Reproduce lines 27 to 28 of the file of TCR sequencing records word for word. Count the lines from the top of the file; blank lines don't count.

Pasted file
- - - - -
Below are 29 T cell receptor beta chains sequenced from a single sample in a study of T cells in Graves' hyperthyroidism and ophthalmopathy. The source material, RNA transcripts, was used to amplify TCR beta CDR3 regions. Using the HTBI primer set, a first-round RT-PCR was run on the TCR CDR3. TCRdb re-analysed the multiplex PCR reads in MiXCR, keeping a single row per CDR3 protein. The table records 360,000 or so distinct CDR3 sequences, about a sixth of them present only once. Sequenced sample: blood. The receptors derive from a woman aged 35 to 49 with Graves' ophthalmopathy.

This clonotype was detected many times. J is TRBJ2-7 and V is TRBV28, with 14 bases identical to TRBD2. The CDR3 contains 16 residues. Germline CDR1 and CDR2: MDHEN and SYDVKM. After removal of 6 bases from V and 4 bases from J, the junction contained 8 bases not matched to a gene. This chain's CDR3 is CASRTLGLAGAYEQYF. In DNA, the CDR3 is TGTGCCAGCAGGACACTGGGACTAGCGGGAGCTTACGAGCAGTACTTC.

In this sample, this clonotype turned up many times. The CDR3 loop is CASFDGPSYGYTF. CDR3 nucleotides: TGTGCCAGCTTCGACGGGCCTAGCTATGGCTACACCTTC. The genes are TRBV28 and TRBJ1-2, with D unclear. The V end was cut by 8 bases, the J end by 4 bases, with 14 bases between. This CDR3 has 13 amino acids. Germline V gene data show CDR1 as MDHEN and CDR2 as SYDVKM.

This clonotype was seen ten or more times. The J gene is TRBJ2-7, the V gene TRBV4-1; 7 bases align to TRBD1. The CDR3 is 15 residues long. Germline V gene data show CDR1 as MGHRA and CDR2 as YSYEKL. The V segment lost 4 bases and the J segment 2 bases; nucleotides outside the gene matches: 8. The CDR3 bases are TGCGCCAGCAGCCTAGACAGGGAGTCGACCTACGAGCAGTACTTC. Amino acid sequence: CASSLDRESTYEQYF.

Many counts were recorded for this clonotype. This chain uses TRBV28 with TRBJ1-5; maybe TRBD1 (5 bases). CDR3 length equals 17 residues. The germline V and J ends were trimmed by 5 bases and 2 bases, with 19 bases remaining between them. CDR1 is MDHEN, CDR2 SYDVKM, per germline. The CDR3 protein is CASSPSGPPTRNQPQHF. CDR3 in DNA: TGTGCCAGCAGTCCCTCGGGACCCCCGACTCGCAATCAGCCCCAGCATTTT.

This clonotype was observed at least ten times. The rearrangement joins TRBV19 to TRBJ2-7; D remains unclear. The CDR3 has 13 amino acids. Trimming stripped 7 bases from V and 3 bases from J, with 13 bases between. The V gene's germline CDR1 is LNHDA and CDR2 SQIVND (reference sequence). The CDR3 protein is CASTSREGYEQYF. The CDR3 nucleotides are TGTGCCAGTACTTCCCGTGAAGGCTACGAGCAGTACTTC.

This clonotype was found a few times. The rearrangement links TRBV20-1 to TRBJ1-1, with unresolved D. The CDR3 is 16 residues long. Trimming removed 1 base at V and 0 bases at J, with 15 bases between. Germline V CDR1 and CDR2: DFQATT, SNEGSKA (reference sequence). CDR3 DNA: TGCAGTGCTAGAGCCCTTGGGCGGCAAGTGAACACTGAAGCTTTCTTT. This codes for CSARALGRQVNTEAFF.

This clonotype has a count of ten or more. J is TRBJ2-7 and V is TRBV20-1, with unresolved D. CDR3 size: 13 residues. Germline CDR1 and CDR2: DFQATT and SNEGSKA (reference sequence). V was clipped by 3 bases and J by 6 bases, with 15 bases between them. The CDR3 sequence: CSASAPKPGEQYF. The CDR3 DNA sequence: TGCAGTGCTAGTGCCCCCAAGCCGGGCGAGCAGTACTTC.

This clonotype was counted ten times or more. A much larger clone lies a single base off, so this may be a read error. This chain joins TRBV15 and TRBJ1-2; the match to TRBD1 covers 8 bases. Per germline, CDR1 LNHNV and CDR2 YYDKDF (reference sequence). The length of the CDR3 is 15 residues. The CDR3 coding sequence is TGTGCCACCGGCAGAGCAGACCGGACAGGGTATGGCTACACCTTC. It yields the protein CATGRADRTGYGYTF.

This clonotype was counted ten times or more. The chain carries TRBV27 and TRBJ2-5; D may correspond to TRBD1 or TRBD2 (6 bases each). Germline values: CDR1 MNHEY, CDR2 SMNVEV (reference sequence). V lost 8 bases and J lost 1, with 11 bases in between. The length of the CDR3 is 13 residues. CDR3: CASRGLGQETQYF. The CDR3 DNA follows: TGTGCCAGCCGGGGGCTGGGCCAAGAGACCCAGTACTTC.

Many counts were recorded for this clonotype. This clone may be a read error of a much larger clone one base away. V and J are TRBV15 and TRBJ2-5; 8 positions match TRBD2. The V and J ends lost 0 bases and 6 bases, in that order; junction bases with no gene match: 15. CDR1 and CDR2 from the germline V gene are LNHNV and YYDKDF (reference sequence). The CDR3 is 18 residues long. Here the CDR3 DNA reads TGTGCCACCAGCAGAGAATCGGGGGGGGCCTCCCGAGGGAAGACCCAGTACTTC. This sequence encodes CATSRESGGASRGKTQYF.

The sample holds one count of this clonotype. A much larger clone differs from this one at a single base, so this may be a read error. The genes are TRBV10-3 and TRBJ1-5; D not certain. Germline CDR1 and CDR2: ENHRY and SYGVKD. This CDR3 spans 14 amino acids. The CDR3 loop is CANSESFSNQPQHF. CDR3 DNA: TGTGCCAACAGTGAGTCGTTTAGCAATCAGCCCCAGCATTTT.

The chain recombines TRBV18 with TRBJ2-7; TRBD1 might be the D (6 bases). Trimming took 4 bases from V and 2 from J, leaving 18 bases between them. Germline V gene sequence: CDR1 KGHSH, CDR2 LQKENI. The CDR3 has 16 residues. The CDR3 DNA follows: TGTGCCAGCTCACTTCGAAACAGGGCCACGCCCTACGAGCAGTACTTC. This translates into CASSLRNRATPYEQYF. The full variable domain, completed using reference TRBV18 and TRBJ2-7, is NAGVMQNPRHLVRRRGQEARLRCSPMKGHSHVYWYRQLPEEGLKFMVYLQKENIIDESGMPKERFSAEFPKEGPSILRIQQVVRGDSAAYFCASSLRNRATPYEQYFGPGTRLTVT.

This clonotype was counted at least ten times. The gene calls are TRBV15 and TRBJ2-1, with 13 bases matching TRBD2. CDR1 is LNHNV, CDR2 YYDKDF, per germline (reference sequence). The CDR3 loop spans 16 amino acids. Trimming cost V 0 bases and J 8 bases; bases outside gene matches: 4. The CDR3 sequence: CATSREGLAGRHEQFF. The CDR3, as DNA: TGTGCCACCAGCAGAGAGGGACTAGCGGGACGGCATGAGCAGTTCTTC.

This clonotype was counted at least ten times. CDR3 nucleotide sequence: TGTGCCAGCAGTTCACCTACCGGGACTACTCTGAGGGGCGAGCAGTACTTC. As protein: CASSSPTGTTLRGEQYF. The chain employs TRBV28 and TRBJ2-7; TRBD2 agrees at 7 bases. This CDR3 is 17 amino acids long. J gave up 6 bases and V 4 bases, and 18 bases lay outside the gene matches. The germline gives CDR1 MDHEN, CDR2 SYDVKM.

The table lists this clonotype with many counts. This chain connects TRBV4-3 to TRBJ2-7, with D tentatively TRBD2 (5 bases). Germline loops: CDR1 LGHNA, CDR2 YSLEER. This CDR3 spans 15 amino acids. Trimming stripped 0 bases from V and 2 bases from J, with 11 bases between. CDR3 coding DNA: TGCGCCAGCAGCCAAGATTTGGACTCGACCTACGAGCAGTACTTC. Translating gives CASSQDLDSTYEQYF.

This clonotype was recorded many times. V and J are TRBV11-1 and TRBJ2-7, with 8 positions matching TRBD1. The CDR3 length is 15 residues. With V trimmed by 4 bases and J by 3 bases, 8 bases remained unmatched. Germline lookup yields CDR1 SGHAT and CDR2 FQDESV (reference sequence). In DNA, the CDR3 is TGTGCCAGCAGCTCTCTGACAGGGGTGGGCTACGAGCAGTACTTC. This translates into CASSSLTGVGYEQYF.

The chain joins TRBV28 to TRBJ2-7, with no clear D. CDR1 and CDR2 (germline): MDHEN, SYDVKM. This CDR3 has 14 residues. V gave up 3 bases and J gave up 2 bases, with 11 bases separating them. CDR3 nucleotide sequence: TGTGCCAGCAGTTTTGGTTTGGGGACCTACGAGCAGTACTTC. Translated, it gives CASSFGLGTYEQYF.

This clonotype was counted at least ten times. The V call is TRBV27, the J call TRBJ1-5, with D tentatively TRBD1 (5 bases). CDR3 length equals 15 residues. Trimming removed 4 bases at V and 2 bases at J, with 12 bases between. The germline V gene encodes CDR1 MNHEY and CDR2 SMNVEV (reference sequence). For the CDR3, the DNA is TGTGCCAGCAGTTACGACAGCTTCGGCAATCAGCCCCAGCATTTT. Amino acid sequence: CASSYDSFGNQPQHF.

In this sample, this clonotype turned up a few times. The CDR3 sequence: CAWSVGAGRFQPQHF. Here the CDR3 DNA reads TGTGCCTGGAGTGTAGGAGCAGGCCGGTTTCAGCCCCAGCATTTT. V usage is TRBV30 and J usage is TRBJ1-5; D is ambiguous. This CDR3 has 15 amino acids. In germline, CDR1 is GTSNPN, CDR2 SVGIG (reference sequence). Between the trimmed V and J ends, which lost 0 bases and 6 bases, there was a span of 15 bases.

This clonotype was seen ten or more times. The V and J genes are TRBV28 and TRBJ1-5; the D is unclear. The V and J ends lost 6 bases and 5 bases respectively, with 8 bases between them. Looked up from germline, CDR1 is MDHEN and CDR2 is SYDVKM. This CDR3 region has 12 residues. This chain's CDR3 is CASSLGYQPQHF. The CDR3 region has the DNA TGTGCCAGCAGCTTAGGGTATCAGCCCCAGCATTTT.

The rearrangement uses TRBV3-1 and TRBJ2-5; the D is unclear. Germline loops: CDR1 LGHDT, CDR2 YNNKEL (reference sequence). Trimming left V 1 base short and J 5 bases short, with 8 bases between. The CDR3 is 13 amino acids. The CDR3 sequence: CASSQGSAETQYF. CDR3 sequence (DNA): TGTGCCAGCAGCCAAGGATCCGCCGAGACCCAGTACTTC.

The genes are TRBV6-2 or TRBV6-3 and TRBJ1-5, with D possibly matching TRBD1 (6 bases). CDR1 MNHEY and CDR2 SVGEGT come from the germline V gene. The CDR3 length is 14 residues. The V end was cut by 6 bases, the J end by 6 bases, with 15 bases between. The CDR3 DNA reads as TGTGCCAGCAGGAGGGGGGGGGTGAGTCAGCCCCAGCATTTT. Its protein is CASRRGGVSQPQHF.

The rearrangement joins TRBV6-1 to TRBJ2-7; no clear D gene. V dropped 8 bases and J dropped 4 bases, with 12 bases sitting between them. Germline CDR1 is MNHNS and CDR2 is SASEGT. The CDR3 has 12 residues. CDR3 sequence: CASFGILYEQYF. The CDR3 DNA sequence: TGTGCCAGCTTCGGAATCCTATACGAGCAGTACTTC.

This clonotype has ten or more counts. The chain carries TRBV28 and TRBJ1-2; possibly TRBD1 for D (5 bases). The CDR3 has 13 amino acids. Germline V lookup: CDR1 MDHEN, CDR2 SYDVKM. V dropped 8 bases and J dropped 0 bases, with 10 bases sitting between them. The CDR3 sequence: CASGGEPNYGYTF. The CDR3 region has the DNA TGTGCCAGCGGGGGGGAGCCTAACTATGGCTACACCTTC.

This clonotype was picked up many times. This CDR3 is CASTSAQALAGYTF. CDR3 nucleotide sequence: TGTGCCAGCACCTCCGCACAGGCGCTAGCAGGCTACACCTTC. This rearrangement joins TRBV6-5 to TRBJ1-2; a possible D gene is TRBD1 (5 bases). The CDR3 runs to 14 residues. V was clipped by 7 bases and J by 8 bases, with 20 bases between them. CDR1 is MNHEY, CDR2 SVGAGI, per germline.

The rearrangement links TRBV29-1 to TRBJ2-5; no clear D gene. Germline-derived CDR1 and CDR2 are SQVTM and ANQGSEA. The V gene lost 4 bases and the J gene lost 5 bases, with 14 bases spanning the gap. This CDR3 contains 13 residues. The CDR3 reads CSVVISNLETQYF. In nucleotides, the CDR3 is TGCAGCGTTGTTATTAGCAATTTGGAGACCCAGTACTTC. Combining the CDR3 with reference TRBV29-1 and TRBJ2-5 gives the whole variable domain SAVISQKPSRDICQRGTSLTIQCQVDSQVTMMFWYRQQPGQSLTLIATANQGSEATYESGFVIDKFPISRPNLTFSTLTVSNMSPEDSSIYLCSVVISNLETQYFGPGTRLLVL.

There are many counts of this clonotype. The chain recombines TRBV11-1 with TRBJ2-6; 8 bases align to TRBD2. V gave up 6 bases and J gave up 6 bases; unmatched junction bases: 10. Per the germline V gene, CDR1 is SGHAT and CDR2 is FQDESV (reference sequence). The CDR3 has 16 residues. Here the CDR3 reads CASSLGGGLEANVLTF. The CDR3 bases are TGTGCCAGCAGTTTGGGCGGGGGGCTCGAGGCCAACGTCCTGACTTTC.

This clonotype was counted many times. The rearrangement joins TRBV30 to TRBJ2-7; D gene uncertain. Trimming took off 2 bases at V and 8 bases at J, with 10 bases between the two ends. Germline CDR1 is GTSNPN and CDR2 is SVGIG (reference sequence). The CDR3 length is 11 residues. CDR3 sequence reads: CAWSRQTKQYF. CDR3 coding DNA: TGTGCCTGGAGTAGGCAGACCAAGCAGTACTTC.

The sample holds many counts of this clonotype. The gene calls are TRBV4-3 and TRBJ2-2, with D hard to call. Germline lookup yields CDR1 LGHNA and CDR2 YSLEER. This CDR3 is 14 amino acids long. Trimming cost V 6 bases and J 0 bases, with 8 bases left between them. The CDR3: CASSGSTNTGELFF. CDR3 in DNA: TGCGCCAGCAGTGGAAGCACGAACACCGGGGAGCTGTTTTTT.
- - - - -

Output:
The rearrangement links TRBV29-1 to TRBJ2-5; no clear D gene. Germline-derived CDR1 and CDR2 are SQVTM and ANQGSEA. The V gene lost 4 bases and the J gene lost 5 bases, with 14 bases spanning the gap. This CDR3 contains 13 residues. The CDR3 reads CSVVISNLETQYF. In nucleotides, the CDR3 is TGCAGCGTTGTTATTAGCAATTTGGAGACCCAGTACTTC. Combining the CDR3 with reference TRBV29-1 and TRBJ2-5 gives the whole variable domain SAVISQKPSRDICQRGTSLTIQCQVDSQVTMMFWYRQQPGQSLTLIATANQGSEATYESGFVIDKFPISRPNLTFSTLTVSNMSPEDSSIYLCSVVISNLETQYFGPGTRLLVL.

There are many counts of this clonotype. The chain recombines TRBV11-1 with TRBJ2-6; 8 bases align to TRBD2. V gave up 6 bases and J gave up 6 bases; unmatched junction bases: 10. Per the germline V gene, CDR1 is SGHAT and CDR2 is FQDESV (reference sequence). The CDR3 has 16 residues. Here the CDR3 reads CASSLGGGLEANVLTF. The CDR3 bases are TGTGCCAGCAGTTTGGGCGGGGGGCTCGAGGCCAACGTCCTGACTTTC.